Managing Expectations

A strong team leader is key to a successful development project. Among his or her many functions is to educate clients and the design team as to the proper expectations for the project: processes related to the design, communication, management, invoicing schedules, deliverables, and the final result. If a leader says a project will be done in 4 months, what will actually be done needs to be defined. If, for instance only two-thirds of a large building’s construction can be built in a particular time frame, our client needs to know that. Effective team leaders do not try to sell clients on non-accomplishable goals. We can tell you what we want to do but there will never be a perfect project. Getting as close to perfect as we can is our goal.

 As team leaders, we do our best to keep projects moving forward. Unfortunately, we do not have control over all of the issues that can spring up on any particular project. Government rules may change. Engineering consultants might not be able to meet their deadlines. Clients might change their requirements, not respond in a timely manner or fail to pay their bills on time. Any and all of these things can affect schedules. Moreover, building materials and construction processes are growing more complicated as new rules take hold and prices rise at deferential times. Quality control becomes more challenging as economic factors negatively impact the experience level of our work force.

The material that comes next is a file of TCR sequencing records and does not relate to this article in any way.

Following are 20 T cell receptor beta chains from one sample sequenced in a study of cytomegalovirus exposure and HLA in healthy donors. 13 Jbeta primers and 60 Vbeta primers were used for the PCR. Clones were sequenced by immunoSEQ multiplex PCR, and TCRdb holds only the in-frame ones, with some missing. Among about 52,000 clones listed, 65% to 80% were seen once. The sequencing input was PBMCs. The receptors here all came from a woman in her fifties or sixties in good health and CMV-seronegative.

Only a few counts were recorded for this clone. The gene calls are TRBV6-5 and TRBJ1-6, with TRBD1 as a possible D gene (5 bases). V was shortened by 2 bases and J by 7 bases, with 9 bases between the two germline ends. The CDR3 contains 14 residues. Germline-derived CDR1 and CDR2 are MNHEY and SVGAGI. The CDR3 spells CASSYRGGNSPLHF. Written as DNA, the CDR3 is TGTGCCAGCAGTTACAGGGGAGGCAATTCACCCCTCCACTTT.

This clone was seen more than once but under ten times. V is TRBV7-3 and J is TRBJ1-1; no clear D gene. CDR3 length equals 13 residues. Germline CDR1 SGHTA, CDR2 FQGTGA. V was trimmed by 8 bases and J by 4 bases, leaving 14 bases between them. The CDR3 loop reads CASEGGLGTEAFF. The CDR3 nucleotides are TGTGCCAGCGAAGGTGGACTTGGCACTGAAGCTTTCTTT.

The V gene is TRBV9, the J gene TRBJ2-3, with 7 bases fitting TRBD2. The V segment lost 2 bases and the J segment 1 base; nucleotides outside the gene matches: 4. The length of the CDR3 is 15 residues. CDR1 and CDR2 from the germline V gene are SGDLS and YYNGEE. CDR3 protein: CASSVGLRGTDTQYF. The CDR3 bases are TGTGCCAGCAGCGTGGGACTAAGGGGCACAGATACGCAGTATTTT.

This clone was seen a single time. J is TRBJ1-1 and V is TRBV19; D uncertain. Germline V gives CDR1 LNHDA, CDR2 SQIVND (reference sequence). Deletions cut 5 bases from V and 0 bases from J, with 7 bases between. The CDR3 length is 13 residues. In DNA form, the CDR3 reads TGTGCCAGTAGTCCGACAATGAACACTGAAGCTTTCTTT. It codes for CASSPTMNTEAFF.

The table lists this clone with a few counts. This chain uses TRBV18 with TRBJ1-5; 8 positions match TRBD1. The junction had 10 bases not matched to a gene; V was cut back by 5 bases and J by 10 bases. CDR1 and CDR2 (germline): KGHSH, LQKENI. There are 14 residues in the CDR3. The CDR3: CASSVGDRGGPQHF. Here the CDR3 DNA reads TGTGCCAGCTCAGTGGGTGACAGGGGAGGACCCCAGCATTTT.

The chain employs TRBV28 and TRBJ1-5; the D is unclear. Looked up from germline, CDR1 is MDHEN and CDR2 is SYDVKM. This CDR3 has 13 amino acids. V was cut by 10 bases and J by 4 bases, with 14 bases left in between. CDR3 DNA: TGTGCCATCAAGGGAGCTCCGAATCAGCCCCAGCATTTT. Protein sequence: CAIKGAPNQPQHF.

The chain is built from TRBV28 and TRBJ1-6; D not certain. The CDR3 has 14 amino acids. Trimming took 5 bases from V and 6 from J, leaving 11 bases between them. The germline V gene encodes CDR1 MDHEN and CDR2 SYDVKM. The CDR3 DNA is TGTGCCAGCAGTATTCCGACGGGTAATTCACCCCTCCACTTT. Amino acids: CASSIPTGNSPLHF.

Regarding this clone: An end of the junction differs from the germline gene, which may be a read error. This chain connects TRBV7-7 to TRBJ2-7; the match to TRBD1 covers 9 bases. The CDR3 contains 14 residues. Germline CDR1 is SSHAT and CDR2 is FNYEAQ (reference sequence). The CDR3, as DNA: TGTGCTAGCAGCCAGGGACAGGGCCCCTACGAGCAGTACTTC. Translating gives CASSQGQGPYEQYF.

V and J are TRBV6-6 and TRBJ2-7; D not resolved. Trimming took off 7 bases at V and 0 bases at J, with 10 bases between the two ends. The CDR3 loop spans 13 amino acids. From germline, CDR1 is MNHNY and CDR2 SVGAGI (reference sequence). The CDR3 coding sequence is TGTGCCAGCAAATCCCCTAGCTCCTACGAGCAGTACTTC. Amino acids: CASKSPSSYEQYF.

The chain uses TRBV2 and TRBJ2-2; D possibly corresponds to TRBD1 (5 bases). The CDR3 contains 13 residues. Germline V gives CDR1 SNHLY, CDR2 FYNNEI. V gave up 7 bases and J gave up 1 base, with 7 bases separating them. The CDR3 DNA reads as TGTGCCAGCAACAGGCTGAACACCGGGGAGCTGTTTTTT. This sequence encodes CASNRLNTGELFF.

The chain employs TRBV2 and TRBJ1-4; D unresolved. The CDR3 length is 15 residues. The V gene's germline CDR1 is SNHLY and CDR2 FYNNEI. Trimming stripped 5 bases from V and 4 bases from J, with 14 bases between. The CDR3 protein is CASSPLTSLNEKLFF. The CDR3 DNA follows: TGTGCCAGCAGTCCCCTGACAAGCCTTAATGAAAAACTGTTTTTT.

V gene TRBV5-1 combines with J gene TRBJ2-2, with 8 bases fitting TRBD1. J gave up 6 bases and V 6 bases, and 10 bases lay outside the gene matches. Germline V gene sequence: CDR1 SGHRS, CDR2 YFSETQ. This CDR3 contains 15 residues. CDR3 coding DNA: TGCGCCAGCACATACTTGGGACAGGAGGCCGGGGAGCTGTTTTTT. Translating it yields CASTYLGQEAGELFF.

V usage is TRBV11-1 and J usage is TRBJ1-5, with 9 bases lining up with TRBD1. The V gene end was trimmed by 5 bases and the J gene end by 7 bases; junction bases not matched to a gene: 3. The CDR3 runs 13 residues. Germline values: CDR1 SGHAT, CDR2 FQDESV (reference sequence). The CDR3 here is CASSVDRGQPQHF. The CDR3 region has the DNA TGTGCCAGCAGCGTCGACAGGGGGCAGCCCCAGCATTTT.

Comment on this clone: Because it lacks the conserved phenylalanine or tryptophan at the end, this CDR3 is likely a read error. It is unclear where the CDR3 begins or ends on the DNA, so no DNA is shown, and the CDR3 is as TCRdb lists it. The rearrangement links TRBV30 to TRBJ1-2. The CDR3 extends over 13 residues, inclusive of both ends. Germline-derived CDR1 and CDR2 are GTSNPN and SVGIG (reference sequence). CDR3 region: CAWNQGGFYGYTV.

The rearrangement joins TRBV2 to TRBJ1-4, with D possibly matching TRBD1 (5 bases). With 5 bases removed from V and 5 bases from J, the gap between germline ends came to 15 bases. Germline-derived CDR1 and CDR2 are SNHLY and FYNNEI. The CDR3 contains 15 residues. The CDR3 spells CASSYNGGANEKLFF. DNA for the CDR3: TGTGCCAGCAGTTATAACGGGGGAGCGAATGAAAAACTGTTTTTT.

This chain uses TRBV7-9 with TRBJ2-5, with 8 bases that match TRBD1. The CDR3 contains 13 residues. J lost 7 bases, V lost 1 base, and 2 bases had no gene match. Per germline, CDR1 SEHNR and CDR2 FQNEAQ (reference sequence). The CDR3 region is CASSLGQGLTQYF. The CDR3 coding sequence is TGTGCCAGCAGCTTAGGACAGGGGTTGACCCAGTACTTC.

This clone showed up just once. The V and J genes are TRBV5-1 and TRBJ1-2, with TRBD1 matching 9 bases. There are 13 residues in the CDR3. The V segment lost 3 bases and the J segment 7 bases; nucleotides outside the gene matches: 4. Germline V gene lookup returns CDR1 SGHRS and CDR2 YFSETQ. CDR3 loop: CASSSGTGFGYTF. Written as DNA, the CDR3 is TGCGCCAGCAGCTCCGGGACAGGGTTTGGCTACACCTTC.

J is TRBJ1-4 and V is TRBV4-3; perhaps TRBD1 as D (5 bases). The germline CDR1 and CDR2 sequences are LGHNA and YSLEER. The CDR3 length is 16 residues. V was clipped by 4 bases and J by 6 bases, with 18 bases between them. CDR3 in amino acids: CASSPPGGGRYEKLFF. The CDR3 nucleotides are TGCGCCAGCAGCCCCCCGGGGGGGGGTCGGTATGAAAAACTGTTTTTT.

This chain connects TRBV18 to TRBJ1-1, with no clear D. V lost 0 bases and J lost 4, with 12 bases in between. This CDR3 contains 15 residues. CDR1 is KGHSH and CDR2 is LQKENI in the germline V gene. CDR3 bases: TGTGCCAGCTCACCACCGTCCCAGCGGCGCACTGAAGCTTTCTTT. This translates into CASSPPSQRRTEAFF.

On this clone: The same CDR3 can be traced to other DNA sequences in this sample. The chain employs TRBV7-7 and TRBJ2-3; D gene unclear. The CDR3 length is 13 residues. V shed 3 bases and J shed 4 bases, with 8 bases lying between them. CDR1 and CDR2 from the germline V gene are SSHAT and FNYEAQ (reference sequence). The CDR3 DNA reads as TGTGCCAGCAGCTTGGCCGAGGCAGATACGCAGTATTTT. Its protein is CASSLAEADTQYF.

At JHAI, communicating the truth to our clients—the real truth as we know it—helps keep expectations in check, and enables projects to come to fruition with the least amount of friction throughout the entire design process.